My soil is rock hard! That’s a common complaint along Colorado’s Front Range. Our soils tend to extremes—we find that we’re either dealing with sand and decomposed gravel (the remains of glacial moraines), or clay. Then, to make things worse, soil becomes compacted over time. Roots can’t force their way through compacted soils, plus there’s no place for air or water. How do we turn compacted dirt into soil that nurtures life?
You can determine your soil structure and humus content with this easy test. You need a large glass jar, water, and dirt. Place dirt in your jar until it’s about three-quarters full. Then add water to almost the top. Shake with great enthusiasm until the contents are evenly distributed. Then place the jar where it will remain undisturbed for a day or two.
Now look at your jar. The largest particles (gravel, sand) are at the bottom. Medium-sized particles (silt) are layered on top of that, and the finest, clay particles—which stay suspended the longest—finally settle at the top. Any organic matter is likely on top of everything else. Using a ruler, you can measure the percentages of each particle size. Then compare your soil to the chart pictured here.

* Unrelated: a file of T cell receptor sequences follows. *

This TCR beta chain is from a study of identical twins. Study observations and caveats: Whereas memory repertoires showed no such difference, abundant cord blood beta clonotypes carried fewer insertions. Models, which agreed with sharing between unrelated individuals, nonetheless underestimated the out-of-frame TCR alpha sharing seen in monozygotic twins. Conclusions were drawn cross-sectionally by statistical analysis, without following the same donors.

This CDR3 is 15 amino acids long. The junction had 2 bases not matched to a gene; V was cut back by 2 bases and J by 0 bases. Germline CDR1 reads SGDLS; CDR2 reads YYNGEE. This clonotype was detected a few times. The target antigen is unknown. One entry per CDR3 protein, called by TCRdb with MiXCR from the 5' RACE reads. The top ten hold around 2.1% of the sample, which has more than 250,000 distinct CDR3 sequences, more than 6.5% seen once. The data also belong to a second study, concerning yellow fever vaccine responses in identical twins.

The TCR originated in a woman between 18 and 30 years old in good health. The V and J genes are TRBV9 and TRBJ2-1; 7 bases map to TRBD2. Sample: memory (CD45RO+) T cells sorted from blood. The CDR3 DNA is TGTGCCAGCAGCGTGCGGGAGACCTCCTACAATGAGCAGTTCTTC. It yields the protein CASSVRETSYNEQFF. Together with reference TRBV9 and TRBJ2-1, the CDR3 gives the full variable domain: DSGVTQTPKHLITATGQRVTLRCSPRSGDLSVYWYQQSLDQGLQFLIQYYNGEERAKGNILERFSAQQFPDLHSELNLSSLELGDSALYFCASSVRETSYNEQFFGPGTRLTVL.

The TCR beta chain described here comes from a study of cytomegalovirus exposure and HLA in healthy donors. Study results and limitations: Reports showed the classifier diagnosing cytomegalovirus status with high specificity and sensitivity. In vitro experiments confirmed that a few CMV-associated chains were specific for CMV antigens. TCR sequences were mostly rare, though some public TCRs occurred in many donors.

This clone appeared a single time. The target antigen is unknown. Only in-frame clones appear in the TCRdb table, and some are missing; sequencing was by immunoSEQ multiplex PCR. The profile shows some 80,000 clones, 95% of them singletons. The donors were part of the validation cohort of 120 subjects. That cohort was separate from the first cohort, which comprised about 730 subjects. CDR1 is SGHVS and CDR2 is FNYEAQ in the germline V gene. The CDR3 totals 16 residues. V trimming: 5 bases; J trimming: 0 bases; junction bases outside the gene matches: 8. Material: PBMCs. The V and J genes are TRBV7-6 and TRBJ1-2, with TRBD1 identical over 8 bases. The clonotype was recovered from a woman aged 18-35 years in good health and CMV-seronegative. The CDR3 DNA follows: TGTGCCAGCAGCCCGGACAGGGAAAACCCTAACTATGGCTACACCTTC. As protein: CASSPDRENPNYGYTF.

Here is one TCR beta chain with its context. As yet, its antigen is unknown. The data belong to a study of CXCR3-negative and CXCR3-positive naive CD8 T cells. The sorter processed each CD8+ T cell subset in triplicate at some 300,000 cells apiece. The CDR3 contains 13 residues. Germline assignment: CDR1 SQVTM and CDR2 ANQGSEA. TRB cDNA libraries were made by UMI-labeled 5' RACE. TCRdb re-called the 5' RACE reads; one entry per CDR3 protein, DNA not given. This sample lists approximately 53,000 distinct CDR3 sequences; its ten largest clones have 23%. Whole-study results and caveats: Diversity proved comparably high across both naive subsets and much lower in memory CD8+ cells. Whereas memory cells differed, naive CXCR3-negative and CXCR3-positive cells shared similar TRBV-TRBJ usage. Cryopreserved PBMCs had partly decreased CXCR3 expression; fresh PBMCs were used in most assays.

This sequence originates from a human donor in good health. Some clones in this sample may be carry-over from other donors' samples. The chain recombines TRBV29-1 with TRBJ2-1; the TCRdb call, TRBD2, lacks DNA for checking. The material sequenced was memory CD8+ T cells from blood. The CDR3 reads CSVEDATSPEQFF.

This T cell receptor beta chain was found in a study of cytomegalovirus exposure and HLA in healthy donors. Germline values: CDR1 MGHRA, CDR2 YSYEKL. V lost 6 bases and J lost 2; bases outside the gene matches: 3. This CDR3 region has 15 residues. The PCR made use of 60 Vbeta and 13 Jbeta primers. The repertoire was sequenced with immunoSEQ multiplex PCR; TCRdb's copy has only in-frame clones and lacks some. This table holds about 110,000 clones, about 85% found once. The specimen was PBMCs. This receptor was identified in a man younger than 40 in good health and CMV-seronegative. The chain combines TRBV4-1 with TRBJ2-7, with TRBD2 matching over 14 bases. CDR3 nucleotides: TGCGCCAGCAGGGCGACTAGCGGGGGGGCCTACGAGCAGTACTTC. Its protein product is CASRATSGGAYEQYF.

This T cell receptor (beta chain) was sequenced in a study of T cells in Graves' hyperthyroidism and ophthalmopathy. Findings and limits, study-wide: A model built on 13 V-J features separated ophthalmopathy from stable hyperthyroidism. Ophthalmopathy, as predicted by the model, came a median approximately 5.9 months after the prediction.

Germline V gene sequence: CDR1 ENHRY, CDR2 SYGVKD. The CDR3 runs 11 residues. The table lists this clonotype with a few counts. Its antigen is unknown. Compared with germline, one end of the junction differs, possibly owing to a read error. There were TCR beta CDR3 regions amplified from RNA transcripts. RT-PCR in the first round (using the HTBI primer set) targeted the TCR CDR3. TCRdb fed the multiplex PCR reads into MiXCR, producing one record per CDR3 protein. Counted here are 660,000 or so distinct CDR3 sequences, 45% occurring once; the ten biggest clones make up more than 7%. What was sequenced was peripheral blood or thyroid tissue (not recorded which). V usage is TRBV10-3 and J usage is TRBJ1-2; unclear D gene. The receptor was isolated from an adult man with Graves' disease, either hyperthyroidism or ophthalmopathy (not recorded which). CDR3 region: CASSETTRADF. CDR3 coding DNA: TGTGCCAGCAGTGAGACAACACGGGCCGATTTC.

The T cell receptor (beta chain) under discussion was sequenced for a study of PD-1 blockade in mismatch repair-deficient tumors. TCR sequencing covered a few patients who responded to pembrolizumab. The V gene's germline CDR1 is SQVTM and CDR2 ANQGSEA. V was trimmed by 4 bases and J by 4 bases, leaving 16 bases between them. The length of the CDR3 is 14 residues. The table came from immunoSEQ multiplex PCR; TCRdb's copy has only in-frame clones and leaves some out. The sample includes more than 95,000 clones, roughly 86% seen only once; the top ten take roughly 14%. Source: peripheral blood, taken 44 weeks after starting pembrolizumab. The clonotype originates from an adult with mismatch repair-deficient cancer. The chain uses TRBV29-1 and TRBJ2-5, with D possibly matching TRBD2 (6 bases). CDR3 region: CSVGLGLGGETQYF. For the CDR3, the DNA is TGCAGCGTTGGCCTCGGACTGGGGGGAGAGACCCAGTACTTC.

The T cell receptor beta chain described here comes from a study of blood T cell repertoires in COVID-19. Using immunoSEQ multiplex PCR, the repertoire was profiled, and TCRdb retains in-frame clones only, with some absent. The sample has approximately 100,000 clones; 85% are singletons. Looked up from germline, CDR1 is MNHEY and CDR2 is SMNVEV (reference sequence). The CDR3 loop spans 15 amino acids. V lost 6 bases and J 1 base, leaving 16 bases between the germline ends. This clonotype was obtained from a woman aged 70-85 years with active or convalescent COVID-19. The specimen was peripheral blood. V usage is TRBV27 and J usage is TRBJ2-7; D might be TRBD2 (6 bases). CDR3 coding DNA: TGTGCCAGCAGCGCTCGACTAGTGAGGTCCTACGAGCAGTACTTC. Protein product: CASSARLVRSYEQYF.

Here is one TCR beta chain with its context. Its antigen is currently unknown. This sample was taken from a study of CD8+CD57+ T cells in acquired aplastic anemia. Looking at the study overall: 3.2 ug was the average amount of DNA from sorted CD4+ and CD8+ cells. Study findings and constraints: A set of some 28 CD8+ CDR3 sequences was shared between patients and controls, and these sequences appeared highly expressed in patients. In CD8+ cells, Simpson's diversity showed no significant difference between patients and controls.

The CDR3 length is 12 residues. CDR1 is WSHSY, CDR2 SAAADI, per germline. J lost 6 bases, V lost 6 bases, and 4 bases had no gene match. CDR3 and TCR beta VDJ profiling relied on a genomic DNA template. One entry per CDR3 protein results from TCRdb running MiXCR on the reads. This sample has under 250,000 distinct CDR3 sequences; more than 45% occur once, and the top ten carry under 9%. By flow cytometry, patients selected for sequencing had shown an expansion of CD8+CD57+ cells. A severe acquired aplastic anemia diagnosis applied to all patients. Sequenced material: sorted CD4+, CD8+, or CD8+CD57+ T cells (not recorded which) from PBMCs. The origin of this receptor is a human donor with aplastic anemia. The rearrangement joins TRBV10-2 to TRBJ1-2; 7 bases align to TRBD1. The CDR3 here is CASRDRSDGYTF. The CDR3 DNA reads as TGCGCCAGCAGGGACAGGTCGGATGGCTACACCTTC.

Another test is a percolation test. Dig a large hole (as for a small tree or #5 plant container) and fill it with water. How long does it take that water to drain out? If it’s gone in less than 12 hours, you have “well-drained” soil. More than that, and you’re dealing with clay. (If it’s still holding water after 24 hours, consider creating a koi pond instead!)
Ideal soil is 45% dirt (as shown in the chart above), 25% air, 25% water, and 5% organic matter. Most Colorado soils have little or no organic matter, and if they’re compacted, there’s no room for air or water, either. Compacted soil is a major cause of “failure to thrive” in our landscapes. What can we do about it?
Next week: some suggestions for dealing with compacted soil.